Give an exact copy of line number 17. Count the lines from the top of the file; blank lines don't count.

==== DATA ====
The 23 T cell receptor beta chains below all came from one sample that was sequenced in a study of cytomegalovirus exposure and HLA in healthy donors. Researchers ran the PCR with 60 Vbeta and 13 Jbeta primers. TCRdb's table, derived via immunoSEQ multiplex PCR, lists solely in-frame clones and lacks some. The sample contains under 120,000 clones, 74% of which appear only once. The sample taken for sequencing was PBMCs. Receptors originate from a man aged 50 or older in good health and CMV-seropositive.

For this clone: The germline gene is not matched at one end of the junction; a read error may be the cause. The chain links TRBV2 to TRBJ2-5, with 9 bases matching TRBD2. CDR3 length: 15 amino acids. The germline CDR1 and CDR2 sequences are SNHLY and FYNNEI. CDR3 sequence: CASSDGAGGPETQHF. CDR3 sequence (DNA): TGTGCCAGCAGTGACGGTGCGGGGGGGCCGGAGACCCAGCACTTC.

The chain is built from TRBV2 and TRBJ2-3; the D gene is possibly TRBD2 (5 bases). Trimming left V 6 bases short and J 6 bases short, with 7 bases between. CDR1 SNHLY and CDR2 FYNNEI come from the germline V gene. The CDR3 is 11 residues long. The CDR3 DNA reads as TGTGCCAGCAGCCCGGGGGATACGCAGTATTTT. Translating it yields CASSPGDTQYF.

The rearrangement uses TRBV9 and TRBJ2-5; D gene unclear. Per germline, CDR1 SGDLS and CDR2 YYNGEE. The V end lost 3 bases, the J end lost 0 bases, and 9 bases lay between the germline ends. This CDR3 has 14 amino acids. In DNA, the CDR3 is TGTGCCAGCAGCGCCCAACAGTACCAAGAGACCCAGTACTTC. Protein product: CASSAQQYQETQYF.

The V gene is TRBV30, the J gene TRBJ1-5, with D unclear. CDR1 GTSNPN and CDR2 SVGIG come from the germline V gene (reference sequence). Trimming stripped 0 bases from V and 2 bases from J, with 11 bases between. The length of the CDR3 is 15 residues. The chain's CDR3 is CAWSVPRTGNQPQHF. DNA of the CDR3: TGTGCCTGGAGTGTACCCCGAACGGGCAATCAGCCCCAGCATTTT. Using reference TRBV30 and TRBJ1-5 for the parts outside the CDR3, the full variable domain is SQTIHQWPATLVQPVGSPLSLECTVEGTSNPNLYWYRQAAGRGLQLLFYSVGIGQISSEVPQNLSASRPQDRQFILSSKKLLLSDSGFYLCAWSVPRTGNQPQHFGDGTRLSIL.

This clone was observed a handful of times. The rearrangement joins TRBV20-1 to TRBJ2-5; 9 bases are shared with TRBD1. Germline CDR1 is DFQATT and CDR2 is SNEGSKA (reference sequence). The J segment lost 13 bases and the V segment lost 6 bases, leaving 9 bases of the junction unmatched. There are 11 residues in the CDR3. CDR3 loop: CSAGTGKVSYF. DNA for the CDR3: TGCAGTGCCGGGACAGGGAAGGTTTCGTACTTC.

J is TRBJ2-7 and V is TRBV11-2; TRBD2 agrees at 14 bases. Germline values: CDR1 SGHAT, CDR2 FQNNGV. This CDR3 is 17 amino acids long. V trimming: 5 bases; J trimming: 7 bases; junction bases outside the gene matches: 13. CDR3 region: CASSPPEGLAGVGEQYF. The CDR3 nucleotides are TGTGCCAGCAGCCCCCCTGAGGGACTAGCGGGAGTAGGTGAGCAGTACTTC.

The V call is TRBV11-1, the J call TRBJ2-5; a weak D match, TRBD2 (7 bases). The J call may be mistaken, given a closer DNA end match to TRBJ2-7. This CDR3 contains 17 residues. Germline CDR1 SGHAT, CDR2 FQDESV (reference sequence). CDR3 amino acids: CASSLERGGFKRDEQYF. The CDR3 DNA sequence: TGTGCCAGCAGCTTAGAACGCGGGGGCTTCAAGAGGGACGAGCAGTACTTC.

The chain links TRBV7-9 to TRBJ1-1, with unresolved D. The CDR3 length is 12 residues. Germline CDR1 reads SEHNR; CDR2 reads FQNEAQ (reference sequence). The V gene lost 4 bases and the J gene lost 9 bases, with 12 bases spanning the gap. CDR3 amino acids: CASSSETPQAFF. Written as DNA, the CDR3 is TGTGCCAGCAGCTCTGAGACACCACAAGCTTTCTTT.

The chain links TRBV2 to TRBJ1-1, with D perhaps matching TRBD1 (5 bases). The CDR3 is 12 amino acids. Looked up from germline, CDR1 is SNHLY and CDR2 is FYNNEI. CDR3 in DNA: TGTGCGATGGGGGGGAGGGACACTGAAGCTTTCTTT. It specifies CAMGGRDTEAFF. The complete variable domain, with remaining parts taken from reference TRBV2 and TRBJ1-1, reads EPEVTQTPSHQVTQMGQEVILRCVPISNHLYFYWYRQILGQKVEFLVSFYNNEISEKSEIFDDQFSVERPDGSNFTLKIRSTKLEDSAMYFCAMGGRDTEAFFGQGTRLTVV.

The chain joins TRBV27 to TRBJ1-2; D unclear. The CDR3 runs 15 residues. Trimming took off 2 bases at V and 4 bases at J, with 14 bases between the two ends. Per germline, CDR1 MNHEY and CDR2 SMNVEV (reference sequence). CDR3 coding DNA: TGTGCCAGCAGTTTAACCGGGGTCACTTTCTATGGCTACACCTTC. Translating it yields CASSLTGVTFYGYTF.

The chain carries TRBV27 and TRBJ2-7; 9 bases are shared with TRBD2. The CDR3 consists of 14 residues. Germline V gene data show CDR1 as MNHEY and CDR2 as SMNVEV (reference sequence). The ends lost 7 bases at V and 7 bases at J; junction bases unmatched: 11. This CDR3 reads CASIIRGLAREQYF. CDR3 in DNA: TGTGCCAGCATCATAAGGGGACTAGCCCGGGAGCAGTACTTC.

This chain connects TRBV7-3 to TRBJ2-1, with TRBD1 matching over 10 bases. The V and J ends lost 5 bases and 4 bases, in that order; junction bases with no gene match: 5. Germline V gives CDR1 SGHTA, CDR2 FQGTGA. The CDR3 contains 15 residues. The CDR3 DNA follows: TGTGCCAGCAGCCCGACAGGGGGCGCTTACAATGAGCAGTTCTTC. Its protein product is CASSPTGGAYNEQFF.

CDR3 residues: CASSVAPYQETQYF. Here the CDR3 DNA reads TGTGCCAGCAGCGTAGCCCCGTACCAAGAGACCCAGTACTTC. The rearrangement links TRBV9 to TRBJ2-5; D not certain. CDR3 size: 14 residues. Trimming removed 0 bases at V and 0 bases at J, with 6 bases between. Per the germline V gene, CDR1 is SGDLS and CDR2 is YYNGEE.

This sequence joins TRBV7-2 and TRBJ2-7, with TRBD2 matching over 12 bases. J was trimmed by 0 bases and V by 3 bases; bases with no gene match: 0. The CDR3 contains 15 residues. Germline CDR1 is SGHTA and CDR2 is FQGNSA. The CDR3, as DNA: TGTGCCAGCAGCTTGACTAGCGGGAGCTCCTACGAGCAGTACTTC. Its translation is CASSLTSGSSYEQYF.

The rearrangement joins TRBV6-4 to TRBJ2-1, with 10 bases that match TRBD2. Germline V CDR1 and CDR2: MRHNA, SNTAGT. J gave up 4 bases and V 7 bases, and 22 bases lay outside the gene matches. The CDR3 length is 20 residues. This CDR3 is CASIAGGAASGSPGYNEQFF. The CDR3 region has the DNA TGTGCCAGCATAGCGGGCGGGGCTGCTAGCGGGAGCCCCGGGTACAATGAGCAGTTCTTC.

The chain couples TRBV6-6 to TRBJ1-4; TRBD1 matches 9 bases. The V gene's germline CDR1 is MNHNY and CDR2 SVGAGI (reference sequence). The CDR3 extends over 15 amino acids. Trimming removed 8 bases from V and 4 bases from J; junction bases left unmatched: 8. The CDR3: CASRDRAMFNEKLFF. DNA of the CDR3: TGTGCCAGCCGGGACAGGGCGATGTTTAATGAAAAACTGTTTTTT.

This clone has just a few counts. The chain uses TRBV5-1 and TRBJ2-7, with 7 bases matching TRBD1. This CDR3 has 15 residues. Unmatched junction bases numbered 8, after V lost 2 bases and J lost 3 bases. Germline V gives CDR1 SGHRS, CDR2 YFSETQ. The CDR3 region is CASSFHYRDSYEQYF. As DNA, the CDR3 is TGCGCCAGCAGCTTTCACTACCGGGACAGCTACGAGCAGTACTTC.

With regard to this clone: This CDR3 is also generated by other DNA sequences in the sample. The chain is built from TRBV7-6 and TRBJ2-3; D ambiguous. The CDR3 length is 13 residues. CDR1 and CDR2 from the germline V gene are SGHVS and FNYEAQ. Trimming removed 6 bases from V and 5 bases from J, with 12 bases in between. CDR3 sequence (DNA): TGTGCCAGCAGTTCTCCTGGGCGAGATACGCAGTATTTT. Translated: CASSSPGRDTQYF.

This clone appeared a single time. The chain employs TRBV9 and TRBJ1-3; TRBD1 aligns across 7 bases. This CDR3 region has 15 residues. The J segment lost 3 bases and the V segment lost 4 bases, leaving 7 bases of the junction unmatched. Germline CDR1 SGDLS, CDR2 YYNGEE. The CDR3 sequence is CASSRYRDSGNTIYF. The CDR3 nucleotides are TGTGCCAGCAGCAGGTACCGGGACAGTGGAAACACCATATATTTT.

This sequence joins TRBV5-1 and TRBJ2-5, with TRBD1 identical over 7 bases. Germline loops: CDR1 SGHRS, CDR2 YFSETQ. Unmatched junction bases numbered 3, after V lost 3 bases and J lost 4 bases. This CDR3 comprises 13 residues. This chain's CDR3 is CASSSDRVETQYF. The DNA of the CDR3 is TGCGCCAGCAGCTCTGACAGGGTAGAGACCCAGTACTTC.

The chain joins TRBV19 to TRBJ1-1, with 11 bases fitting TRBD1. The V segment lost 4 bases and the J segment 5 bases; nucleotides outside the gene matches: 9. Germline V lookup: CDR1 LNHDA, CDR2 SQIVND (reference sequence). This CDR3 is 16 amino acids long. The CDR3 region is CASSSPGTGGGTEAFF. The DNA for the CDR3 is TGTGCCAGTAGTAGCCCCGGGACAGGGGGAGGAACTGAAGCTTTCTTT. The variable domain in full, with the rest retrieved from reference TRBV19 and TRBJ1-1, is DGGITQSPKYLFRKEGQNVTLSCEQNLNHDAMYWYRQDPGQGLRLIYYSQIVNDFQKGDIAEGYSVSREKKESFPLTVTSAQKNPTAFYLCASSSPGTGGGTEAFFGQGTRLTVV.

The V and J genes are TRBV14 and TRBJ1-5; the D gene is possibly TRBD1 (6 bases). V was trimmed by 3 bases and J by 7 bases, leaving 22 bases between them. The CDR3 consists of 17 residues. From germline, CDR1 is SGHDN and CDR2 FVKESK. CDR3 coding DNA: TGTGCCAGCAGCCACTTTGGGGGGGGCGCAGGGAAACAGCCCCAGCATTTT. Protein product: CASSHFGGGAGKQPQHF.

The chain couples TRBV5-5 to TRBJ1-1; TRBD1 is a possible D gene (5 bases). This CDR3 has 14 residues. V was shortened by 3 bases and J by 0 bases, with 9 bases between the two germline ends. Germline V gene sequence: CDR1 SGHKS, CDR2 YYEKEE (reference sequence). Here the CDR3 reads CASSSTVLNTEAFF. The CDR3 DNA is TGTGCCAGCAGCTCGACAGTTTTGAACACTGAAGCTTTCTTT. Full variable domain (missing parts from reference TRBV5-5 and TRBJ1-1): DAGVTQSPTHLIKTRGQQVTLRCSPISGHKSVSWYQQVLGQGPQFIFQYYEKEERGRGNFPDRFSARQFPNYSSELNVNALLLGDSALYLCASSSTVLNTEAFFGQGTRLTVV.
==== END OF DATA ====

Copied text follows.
The chain couples TRBV6-6 to TRBJ1-4; TRBD1 matches 9 bases. The V gene's germline CDR1 is MNHNY and CDR2 SVGAGI (reference sequence). The CDR3 extends over 15 amino acids. Trimming removed 8 bases from V and 4 bases from J; junction bases left unmatched: 8. The CDR3: CASRDRAMFNEKLFF. DNA of the CDR3: TGTGCCAGCCGGGACAGGGCGATGTTTAATGAAAAACTGTTTTTT.